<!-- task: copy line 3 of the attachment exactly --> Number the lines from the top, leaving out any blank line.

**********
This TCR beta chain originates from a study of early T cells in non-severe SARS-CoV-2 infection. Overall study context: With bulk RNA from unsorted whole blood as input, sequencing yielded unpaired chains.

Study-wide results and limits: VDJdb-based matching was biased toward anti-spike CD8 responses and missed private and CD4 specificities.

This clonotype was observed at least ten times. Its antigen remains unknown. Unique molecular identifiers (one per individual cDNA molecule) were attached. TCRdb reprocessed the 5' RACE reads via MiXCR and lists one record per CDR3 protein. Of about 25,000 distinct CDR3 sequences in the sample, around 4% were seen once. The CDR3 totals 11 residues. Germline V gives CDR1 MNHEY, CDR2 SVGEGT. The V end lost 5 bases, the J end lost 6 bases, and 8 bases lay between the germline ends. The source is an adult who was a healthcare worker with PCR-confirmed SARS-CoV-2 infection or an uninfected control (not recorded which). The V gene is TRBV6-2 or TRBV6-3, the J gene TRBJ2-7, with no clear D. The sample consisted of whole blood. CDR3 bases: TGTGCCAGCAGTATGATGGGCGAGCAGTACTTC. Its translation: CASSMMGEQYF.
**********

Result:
This clonotype was observed at least ten times. Its antigen remains unknown. Unique molecular identifiers (one per individual cDNA molecule) were attached. TCRdb reprocessed the 5' RACE reads via MiXCR and lists one record per CDR3 protein. Of about 25,000 distinct CDR3 sequences in the sample, around 4% were seen once. The CDR3 totals 11 residues. Germline V gives CDR1 MNHEY, CDR2 SVGEGT. The V end lost 5 bases, the J end lost 6 bases, and 8 bases lay between the germline ends. The source is an adult who was a healthcare worker with PCR-confirmed SARS-CoV-2 infection or an uninfected control (not recorded which). The V gene is TRBV6-2 or TRBV6-3, the J gene TRBJ2-7, with no clear D. The sample consisted of whole blood. CDR3 bases: TGTGCCAGCAGTATGATGGGCGAGCAGTACTTC. Its translation: CASSMMGEQYF.